Data analysis (CAD, Forensic Auditors)
One central repository for information
Trust, trust, trust …
Identify transactions that show the money-trial
from top of syndicate through to where money
was laundered through accounts.
Show relevance and importance of computer
Show cross-pollination between Government
CHAPTER XIII: ECT ACT
'access' includes the actions of a person who,
after taking note of any data, becomes aware of
the fact that he or she is not authorised to
access that data and still continues to access
CHAPTER XIII: ECT ACT
86 Unauthorised access to, interception of or
interference with data
(1) Subject to the Interception and Monitoring
Prohibition Act, 1992, (Act 129 of 1992) a person
who intentionally accesses or intercepts any data
without authority or permission to do so, is guilty of
(2) A person who intentionally and without authority to
do so, interferes with data in a way which causes
such data to be modified, destroyed or otherwise
rendered ineffective, is guilty of an offence.
CHAPTER XIII: ECT ACT
(3)A person who unlawfully produces, sells, offers to
sell, procures for use, designs, adapts for use,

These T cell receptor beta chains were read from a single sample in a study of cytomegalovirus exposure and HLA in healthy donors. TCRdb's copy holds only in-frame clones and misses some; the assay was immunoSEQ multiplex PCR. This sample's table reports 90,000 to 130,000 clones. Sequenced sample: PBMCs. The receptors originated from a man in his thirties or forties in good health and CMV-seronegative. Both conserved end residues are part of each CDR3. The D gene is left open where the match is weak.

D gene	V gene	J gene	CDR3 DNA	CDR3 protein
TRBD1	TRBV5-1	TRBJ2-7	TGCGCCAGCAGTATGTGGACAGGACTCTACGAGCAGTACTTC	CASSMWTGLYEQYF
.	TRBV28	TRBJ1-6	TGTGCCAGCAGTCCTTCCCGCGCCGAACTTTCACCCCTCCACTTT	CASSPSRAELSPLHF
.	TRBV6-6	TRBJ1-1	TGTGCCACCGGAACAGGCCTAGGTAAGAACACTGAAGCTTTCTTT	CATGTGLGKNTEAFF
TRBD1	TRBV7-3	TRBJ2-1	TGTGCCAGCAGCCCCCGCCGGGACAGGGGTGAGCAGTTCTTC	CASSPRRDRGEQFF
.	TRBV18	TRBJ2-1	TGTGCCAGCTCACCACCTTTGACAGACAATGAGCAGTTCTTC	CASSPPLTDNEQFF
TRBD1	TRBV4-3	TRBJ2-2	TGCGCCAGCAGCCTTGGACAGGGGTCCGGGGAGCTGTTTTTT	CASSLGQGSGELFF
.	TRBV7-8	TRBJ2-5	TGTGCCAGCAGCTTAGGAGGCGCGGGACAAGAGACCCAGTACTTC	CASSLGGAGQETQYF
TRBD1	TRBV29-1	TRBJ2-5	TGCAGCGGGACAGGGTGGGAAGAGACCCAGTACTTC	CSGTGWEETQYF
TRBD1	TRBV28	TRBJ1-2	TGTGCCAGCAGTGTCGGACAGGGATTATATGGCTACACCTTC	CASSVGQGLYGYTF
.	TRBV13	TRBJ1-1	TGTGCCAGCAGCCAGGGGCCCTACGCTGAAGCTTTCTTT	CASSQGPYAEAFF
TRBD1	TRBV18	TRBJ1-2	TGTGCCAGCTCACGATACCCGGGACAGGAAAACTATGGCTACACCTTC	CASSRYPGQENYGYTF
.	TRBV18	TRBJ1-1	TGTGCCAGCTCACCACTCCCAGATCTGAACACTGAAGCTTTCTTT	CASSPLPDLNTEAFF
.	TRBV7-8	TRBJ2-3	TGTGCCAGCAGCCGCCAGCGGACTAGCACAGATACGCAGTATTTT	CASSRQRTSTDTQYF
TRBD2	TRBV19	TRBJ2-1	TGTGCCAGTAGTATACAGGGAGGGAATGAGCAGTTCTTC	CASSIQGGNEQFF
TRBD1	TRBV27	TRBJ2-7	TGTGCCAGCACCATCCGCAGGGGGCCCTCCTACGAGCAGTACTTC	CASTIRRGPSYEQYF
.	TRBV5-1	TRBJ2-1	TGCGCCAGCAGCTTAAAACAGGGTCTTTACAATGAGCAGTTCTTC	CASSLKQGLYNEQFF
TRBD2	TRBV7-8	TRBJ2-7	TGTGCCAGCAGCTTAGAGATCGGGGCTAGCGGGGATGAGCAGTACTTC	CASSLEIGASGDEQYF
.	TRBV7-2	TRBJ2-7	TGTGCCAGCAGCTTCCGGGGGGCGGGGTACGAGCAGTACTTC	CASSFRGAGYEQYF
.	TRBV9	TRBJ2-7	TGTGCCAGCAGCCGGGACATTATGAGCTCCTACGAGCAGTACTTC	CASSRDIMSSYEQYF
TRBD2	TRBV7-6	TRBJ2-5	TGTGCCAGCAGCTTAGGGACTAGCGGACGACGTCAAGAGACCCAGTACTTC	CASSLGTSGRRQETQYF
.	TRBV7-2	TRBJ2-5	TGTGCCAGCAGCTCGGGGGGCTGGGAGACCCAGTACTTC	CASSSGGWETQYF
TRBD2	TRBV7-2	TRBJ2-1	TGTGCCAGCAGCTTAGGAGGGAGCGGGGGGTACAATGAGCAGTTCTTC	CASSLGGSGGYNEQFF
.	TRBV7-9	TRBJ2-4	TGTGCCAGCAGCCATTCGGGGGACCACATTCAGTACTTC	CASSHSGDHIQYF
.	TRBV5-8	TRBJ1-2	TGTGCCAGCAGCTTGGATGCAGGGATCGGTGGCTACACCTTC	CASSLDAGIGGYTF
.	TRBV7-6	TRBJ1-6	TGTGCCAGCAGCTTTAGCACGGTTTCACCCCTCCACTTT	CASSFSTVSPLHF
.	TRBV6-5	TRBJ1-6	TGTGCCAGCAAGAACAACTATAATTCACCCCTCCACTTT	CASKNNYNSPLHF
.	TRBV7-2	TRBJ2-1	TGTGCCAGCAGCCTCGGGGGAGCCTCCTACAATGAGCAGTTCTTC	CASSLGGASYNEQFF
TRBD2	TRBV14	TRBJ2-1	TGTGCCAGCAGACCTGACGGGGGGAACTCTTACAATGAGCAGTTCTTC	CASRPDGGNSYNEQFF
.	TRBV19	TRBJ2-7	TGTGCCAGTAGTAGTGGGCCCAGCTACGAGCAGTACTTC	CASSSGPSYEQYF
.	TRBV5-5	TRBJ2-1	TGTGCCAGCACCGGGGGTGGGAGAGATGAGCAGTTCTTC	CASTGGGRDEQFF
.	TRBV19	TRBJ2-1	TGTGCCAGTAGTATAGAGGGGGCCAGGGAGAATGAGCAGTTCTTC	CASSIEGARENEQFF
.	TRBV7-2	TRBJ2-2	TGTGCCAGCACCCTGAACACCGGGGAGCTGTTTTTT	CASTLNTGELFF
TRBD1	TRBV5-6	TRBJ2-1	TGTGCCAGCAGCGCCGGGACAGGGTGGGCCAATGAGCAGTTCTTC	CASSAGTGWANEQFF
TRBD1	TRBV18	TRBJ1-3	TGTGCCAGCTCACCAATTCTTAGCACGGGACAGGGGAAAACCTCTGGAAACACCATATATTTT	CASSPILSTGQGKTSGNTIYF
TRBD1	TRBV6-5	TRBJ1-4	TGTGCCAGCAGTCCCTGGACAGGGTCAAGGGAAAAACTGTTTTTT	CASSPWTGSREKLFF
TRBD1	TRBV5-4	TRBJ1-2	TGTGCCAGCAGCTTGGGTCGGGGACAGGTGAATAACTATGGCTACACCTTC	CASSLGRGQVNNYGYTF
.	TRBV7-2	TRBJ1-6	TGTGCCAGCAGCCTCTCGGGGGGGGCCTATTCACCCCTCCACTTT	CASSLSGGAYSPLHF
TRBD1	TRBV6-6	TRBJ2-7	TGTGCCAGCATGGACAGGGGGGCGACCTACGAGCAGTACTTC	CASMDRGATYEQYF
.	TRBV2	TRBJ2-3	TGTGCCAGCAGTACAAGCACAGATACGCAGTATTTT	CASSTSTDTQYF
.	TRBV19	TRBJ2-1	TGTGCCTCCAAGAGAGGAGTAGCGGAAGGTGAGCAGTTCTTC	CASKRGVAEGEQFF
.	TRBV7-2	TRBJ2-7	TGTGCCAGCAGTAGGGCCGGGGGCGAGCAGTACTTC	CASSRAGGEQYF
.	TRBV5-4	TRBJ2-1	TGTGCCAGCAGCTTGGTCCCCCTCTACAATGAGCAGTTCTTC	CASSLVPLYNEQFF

distributes or possesses any device, including a
computer program or a component, which is
designed primarily to overcome security measures
for the protection of data, or performs any of those
acts with regard to a password, access code or
any other similar kind of data with the intent to
unlawfully utilise such item to contravene this
section, is guilty of an offence.
CHAPTER XIII:ECT ACT
(4)A person who utilises any device or computer
program mentioned in subsection (3) in order to
unlawfully overcome security measures
designed to protect such data or access
thereto, is guilty of an offence.
(5) A person who commits any act described in
this section with the intent to interfere with
access to an information system so as to
constitute a denial, including a partial denial, of
service to legitimate users is guilty of an
CHAPTER XIII: ECT ACT
87 Computer-related extortion, fraud and forgery
(1)A person who performs or threatens to perform any
of the acts described in section 86, for the purpose
of obtaining any unlawful proprietary advantage by
undertaking to cease or desist from such action, or
by undertaking to restore any damage caused as a
result of those actions, is guilty of an offence.
(2) A person who performs any of the acts described in
section 86 for the purpose of obtaining any unlawful
advantage by causing fake data to be produced with
the intent that it be considered or acted upon as if it
were authentic, is guilty of an offence.
Joint co-operation with stakeholders.
Evidence gathering and establishment of
Training and transfer of skills.
Image of law enforcement agencies in South
The human factor
Security measures on systems
Success is not the result of spontaneous
combustion. You must set yourself on fire.